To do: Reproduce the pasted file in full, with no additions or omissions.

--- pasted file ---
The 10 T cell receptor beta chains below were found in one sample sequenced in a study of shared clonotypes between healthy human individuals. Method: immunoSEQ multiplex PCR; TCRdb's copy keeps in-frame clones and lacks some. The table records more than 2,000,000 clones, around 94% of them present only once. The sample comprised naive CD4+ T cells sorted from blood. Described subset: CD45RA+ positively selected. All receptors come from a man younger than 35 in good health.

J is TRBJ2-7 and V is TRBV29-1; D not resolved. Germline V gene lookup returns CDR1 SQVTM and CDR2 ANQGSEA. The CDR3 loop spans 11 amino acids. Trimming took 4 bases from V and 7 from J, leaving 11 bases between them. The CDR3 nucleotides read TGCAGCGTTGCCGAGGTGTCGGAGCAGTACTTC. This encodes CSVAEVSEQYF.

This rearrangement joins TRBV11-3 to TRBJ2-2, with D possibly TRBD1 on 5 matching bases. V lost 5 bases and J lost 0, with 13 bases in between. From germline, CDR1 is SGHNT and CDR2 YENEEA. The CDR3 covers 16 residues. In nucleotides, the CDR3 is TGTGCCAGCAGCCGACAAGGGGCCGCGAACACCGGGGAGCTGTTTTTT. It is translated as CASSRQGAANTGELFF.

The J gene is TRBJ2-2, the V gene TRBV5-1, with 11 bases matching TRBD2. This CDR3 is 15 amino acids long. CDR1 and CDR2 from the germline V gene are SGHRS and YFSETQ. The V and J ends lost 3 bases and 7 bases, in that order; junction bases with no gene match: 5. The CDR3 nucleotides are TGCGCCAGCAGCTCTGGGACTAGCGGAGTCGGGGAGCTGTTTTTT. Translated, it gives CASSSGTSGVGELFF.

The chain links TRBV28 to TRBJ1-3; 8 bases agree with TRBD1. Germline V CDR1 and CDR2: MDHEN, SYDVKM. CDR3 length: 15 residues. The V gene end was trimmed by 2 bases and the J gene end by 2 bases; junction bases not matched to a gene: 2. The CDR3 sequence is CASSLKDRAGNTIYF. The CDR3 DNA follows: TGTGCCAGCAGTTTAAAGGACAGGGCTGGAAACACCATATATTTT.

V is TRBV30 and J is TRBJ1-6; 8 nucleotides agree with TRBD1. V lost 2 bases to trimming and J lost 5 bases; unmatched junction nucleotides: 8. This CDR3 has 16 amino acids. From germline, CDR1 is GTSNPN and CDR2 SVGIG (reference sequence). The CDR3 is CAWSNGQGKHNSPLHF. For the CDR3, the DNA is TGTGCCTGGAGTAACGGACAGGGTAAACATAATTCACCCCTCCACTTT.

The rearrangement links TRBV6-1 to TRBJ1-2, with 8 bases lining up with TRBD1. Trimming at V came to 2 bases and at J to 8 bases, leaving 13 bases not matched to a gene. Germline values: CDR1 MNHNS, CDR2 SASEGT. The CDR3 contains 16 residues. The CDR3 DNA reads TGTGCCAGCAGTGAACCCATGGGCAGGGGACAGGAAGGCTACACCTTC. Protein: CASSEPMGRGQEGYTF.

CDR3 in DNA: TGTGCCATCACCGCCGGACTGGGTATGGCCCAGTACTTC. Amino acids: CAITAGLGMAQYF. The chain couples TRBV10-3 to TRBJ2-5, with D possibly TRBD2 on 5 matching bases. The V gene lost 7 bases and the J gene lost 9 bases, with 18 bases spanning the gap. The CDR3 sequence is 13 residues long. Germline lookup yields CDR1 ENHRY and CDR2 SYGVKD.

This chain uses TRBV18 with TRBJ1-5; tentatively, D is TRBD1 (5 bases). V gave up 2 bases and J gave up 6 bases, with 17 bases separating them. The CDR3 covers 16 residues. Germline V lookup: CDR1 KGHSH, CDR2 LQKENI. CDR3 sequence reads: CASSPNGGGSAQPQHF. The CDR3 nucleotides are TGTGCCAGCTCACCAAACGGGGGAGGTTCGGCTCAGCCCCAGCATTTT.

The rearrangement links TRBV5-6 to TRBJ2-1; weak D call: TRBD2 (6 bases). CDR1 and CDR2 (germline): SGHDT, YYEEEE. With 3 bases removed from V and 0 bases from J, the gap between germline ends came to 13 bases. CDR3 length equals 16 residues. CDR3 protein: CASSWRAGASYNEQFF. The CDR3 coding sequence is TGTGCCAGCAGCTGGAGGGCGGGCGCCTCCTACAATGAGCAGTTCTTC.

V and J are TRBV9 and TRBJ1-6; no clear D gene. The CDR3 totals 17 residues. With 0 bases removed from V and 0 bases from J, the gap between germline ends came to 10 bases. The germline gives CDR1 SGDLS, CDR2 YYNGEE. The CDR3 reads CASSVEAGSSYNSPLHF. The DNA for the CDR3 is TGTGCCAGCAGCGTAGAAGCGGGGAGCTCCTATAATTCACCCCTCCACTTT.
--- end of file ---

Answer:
The 10 T cell receptor beta chains below were found in one sample sequenced in a study of shared clonotypes between healthy human individuals. Method: immunoSEQ multiplex PCR; TCRdb's copy keeps in-frame clones and lacks some. The table records more than 2,000,000 clones, around 94% of them present only once. The sample comprised naive CD4+ T cells sorted from blood. Described subset: CD45RA+ positively selected. All receptors come from a man younger than 35 in good health.

J is TRBJ2-7 and V is TRBV29-1; D not resolved. Germline V gene lookup returns CDR1 SQVTM and CDR2 ANQGSEA. The CDR3 loop spans 11 amino acids. Trimming took 4 bases from V and 7 from J, leaving 11 bases between them. The CDR3 nucleotides read TGCAGCGTTGCCGAGGTGTCGGAGCAGTACTTC. This encodes CSVAEVSEQYF.

This rearrangement joins TRBV11-3 to TRBJ2-2, with D possibly TRBD1 on 5 matching bases. V lost 5 bases and J lost 0, with 13 bases in between. From germline, CDR1 is SGHNT and CDR2 YENEEA. The CDR3 covers 16 residues. In nucleotides, the CDR3 is TGTGCCAGCAGCCGACAAGGGGCCGCGAACACCGGGGAGCTGTTTTTT. It is translated as CASSRQGAANTGELFF.

The J gene is TRBJ2-2, the V gene TRBV5-1, with 11 bases matching TRBD2. This CDR3 is 15 amino acids long. CDR1 and CDR2 from the germline V gene are SGHRS and YFSETQ. The V and J ends lost 3 bases and 7 bases, in that order; junction bases with no gene match: 5. The CDR3 nucleotides are TGCGCCAGCAGCTCTGGGACTAGCGGAGTCGGGGAGCTGTTTTTT. Translated, it gives CASSSGTSGVGELFF.

The chain links TRBV28 to TRBJ1-3; 8 bases agree with TRBD1. Germline V CDR1 and CDR2: MDHEN, SYDVKM. CDR3 length: 15 residues. The V gene end was trimmed by 2 bases and the J gene end by 2 bases; junction bases not matched to a gene: 2. The CDR3 sequence is CASSLKDRAGNTIYF. The CDR3 DNA follows: TGTGCCAGCAGTTTAAAGGACAGGGCTGGAAACACCATATATTTT.

V is TRBV30 and J is TRBJ1-6; 8 nucleotides agree with TRBD1. V lost 2 bases to trimming and J lost 5 bases; unmatched junction nucleotides: 8. This CDR3 has 16 amino acids. From germline, CDR1 is GTSNPN and CDR2 SVGIG (reference sequence). The CDR3 is CAWSNGQGKHNSPLHF. For the CDR3, the DNA is TGTGCCTGGAGTAACGGACAGGGTAAACATAATTCACCCCTCCACTTT.

The rearrangement links TRBV6-1 to TRBJ1-2, with 8 bases lining up with TRBD1. Trimming at V came to 2 bases and at J to 8 bases, leaving 13 bases not matched to a gene. Germline values: CDR1 MNHNS, CDR2 SASEGT. The CDR3 contains 16 residues. The CDR3 DNA reads TGTGCCAGCAGTGAACCCATGGGCAGGGGACAGGAAGGCTACACCTTC. Protein: CASSEPMGRGQEGYTF.

CDR3 in DNA: TGTGCCATCACCGCCGGACTGGGTATGGCCCAGTACTTC. Amino acids: CAITAGLGMAQYF. The chain couples TRBV10-3 to TRBJ2-5, with D possibly TRBD2 on 5 matching bases. The V gene lost 7 bases and the J gene lost 9 bases, with 18 bases spanning the gap. The CDR3 sequence is 13 residues long. Germline lookup yields CDR1 ENHRY and CDR2 SYGVKD.

This chain uses TRBV18 with TRBJ1-5; tentatively, D is TRBD1 (5 bases). V gave up 2 bases and J gave up 6 bases, with 17 bases separating them. The CDR3 covers 16 residues. Germline V lookup: CDR1 KGHSH, CDR2 LQKENI. CDR3 sequence reads: CASSPNGGGSAQPQHF. The CDR3 nucleotides are TGTGCCAGCTCACCAAACGGGGGAGGTTCGGCTCAGCCCCAGCATTTT.

The rearrangement links TRBV5-6 to TRBJ2-1; weak D call: TRBD2 (6 bases). CDR1 and CDR2 (germline): SGHDT, YYEEEE. With 3 bases removed from V and 0 bases from J, the gap between germline ends came to 13 bases. CDR3 length equals 16 residues. CDR3 protein: CASSWRAGASYNEQFF. The CDR3 coding sequence is TGTGCCAGCAGCTGGAGGGCGGGCGCCTCCTACAATGAGCAGTTCTTC.

V and J are TRBV9 and TRBJ1-6; no clear D gene. The CDR3 totals 17 residues. With 0 bases removed from V and 0 bases from J, the gap between germline ends came to 10 bases. The germline gives CDR1 SGDLS, CDR2 YYNGEE. The CDR3 reads CASSVEAGSSYNSPLHF. The DNA for the CDR3 is TGTGCCAGCAGCGTAGAAGCGGGGAGCTCCTATAATTCACCCCTCCACTTT.